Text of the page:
Council may help traders

PEOPLE looking to open specialty retail businesses such as fashion boutiques and tourist gift shops in Northbridge could soon be getting financial help from the Perth City Council.

Lord Mayor Peter Nattrass said council was committed to boosting Northbridge so it remained Australia’s “premier night life area” but specialty retail shopping could help the area attract consumers during the day.

Northbridge already draws 30,000 people on Friday and Saturday nights and is busy most other nights.

However, it is relatively quiet during the day so a deeper retail sector will help.

Dr Nattrass said he was a great supporter of providing incentives to get what council wanted.

Council uses rate and planning fee incentives to encourage more inner city living, giving inner city residents a three-year rate holiday and developers up to 75 per cent off planning fees for an inner city residential development that proceeds.

Dr Nattrass said council had not formally considered plans for any such retail incentives but would support them.

Northbridge businessman Mal Bennett said such incentives would be welcomed in the precinct.

He said it desperately needed specialty retail such as fashion boutiques and gift shops to compete with other tourist spots such as Fremantle and Subiaco.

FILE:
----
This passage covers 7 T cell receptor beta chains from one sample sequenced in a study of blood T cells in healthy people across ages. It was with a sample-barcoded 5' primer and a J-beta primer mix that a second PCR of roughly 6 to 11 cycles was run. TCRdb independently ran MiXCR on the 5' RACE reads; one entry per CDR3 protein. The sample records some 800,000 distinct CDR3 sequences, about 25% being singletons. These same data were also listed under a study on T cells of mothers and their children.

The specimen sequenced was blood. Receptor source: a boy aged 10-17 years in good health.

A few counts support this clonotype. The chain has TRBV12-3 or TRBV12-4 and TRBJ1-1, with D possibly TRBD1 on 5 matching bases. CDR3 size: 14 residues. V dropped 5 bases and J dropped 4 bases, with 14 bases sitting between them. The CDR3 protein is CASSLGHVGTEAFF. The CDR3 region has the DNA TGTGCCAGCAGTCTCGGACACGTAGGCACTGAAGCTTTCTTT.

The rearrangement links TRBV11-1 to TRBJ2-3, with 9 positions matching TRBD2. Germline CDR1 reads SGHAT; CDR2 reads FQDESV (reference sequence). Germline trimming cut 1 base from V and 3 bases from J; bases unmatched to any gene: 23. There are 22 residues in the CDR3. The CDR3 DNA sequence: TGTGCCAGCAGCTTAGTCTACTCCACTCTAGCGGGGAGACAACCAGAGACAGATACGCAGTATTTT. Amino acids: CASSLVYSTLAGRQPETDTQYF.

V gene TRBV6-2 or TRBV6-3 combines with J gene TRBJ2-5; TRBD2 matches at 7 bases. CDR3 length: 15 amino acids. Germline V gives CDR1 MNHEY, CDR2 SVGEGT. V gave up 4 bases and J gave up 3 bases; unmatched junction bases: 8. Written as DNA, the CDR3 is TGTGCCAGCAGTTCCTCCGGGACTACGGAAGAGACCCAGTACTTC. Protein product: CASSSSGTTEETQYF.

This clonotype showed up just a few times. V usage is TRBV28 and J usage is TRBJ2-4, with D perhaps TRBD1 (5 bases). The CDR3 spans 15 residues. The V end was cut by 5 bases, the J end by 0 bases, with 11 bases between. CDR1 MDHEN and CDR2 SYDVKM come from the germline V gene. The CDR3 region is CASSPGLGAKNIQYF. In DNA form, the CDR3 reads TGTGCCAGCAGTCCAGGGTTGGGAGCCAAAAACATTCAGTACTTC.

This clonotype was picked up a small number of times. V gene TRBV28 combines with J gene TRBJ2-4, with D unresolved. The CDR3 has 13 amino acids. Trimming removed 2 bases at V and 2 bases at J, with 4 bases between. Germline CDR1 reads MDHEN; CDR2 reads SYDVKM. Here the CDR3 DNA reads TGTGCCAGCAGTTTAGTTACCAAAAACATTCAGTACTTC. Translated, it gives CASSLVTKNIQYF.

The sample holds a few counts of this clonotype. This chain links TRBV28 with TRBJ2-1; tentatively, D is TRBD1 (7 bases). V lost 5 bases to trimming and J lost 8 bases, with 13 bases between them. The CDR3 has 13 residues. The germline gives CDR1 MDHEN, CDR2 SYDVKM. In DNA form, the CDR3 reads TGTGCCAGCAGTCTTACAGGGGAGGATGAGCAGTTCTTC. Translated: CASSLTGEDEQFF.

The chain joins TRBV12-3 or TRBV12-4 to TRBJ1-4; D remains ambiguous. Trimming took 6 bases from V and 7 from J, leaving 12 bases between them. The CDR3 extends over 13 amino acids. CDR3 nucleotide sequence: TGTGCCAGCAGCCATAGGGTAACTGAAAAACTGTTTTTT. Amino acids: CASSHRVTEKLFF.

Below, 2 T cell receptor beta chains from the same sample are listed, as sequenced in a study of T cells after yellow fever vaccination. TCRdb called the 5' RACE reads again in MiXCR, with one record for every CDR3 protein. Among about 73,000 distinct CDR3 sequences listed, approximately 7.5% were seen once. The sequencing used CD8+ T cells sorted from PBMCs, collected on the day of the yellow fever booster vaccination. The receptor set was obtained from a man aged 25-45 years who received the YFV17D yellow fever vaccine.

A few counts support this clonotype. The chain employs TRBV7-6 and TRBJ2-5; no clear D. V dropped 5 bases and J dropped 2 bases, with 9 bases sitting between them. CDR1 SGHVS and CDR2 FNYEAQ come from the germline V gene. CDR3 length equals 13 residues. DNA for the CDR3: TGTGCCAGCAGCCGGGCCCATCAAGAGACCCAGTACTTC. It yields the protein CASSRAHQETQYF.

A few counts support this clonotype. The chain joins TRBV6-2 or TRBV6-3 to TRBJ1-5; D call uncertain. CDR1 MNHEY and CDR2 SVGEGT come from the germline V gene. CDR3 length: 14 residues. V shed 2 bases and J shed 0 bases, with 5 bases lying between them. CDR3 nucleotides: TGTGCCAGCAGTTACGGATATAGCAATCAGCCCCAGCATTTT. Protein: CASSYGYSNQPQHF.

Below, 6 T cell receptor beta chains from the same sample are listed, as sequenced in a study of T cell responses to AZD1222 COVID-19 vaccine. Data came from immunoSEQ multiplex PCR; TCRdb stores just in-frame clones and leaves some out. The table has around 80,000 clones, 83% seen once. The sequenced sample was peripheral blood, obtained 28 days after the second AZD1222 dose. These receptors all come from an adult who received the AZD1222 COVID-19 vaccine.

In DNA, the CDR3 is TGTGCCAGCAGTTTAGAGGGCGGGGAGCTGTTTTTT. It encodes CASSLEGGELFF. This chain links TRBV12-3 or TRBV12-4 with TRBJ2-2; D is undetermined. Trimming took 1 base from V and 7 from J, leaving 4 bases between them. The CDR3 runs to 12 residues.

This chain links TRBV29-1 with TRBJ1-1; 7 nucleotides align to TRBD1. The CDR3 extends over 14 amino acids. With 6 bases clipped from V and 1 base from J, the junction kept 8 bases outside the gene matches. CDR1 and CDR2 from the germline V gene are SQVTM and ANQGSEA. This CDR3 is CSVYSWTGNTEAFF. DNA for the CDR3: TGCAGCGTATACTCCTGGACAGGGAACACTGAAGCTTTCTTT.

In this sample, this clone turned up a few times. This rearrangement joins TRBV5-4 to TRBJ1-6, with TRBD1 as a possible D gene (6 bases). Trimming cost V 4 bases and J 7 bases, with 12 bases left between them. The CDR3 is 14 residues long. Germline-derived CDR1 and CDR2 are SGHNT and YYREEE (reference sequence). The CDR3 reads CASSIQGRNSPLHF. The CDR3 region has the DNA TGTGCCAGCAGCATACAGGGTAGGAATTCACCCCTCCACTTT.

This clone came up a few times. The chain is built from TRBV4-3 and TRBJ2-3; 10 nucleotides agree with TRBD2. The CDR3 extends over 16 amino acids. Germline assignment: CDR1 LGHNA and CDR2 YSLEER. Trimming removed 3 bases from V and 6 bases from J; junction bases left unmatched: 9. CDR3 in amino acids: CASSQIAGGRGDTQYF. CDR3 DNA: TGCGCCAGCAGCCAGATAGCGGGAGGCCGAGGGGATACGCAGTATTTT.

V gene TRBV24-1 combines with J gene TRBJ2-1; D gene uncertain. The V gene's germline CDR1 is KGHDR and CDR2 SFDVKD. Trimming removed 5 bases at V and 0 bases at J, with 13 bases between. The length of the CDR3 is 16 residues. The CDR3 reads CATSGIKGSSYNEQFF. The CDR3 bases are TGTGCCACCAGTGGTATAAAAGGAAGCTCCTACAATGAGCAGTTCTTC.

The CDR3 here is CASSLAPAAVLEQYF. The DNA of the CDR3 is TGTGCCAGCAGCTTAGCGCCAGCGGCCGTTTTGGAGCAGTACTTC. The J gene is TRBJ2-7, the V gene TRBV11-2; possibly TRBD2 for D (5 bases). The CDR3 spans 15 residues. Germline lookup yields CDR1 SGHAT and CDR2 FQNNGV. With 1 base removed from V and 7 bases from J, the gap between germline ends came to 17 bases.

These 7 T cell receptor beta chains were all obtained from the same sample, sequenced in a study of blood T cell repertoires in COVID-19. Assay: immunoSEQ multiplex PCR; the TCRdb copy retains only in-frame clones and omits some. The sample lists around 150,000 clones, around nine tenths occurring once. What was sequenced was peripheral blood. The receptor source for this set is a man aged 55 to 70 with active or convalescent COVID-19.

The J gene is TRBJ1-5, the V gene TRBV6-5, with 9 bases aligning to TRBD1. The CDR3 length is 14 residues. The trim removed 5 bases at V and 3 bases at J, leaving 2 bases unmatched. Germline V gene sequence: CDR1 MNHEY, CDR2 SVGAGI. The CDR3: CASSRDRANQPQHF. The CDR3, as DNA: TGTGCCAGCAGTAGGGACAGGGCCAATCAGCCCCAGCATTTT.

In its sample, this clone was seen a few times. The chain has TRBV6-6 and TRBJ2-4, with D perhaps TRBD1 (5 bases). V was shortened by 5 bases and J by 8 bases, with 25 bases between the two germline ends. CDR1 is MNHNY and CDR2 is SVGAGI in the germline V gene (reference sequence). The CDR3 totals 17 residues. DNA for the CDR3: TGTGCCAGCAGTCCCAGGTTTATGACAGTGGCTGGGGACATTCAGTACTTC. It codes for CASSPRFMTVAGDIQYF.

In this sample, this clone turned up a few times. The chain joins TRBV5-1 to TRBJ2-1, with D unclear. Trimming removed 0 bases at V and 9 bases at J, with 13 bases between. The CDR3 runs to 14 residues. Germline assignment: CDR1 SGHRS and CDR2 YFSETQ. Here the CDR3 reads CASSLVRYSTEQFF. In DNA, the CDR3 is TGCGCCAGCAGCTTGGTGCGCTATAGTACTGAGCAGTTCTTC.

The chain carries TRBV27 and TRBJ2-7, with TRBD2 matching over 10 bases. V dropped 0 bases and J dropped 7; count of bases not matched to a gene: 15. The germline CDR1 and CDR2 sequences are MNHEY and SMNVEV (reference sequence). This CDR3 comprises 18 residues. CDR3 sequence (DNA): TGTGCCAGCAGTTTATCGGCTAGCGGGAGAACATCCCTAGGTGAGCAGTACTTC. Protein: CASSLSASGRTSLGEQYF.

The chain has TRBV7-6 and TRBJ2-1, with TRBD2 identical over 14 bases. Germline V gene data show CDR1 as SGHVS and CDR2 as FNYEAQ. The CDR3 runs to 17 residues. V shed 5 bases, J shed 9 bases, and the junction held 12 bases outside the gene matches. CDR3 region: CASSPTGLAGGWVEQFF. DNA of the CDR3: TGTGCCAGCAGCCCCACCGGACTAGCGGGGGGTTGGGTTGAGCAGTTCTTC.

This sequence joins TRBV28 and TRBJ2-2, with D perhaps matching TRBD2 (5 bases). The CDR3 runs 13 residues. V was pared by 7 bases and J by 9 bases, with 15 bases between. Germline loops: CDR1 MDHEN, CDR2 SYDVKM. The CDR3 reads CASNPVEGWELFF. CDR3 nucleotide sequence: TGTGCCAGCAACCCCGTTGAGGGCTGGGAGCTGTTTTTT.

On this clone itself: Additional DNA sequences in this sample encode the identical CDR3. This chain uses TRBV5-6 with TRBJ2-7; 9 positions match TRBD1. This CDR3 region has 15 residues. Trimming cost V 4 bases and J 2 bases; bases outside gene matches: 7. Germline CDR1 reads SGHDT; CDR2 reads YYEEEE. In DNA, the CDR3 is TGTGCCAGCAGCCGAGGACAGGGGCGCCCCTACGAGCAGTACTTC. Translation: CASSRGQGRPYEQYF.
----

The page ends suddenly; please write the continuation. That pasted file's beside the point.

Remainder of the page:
“Northbridge needs other attractions,” he said.

“More retail will bring people into the area and keep it alive during the day.”

Northbridge is one of Perth’s major tourism drawcards. Of the 500,000 international visitors that came to Perth last year, half of them went to Northbridge, mostly to enjoy the nightlife.

Mr Bennett said the loss of the Saturday and Sunday street markets planned for Northbridge had been a blow.

“I still believe those markets would have been a huge tourist drawcard,” he said.

The Perth City Council employed Sydney’s Rocks Markets creator Frank Elgar in 1995 to create a concept plan for the creation of similar markets in Northbridge and the CBD.

Mr Elgar’s work eventually came to nought in 1998 with councillors balking at the cost of running the markets themselves. Attempts to find private operators to run the markets also failed.

Several Northbridge business people also spoke against the plan.

Mr Bennett said the benefits the markets would have brought would have far outweighed any of the problems.

“The markets would have given Northbridge a dimension it is lacking,” he said.

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